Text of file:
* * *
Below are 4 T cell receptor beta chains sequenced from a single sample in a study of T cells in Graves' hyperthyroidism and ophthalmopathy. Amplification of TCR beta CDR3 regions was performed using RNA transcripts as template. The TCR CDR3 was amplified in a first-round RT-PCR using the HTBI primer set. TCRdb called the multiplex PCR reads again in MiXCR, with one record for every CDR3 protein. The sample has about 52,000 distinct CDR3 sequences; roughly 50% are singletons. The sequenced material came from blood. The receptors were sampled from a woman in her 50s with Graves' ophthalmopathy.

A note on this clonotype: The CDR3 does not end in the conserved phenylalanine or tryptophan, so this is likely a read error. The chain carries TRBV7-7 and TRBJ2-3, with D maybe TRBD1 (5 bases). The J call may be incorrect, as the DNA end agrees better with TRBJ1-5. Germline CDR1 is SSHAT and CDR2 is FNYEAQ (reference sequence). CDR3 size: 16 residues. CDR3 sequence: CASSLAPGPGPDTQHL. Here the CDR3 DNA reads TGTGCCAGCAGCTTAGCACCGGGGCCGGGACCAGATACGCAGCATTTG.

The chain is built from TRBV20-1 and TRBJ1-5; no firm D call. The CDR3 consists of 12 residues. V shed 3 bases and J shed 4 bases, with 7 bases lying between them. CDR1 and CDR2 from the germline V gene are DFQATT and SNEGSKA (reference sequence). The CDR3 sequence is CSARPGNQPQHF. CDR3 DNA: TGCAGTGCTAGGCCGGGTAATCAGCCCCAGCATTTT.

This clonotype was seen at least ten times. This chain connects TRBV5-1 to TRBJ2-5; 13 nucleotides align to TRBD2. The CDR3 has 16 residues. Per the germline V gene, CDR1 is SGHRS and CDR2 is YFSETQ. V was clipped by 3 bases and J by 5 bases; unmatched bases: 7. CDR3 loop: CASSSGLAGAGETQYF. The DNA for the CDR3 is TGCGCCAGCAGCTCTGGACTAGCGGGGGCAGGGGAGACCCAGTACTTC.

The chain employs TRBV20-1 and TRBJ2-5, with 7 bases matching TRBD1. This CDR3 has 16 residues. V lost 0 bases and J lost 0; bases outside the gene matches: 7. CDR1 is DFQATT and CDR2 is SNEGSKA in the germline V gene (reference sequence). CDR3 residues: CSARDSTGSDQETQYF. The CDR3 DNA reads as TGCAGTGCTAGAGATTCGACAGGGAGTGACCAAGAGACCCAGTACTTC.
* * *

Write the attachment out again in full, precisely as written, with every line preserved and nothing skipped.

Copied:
Below are 4 T cell receptor beta chains sequenced from a single sample in a study of T cells in Graves' hyperthyroidism and ophthalmopathy. Amplification of TCR beta CDR3 regions was performed using RNA transcripts as template. The TCR CDR3 was amplified in a first-round RT-PCR using the HTBI primer set. TCRdb called the multiplex PCR reads again in MiXCR, with one record for every CDR3 protein. The sample has about 52,000 distinct CDR3 sequences; roughly 50% are singletons. The sequenced material came from blood. The receptors were sampled from a woman in her 50s with Graves' ophthalmopathy.

A note on this clonotype: The CDR3 does not end in the conserved phenylalanine or tryptophan, so this is likely a read error. The chain carries TRBV7-7 and TRBJ2-3, with D maybe TRBD1 (5 bases). The J call may be incorrect, as the DNA end agrees better with TRBJ1-5. Germline CDR1 is SSHAT and CDR2 is FNYEAQ (reference sequence). CDR3 size: 16 residues. CDR3 sequence: CASSLAPGPGPDTQHL. Here the CDR3 DNA reads TGTGCCAGCAGCTTAGCACCGGGGCCGGGACCAGATACGCAGCATTTG.

The chain is built from TRBV20-1 and TRBJ1-5; no firm D call. The CDR3 consists of 12 residues. V shed 3 bases and J shed 4 bases, with 7 bases lying between them. CDR1 and CDR2 from the germline V gene are DFQATT and SNEGSKA (reference sequence). The CDR3 sequence is CSARPGNQPQHF. CDR3 DNA: TGCAGTGCTAGGCCGGGTAATCAGCCCCAGCATTTT.

This clonotype was seen at least ten times. This chain connects TRBV5-1 to TRBJ2-5; 13 nucleotides align to TRBD2. The CDR3 has 16 residues. Per the germline V gene, CDR1 is SGHRS and CDR2 is YFSETQ. V was clipped by 3 bases and J by 5 bases; unmatched bases: 7. CDR3 loop: CASSSGLAGAGETQYF. The DNA for the CDR3 is TGCGCCAGCAGCTCTGGACTAGCGGGGGCAGGGGAGACCCAGTACTTC.

The chain employs TRBV20-1 and TRBJ2-5, with 7 bases matching TRBD1. This CDR3 has 16 residues. V lost 0 bases and J lost 0; bases outside the gene matches: 7. CDR1 is DFQATT and CDR2 is SNEGSKA in the germline V gene (reference sequence). CDR3 residues: CSARDSTGSDQETQYF. The CDR3 DNA reads as TGCAGTGCTAGAGATTCGACAGGGAGTGACCAAGAGACCCAGTACTTC.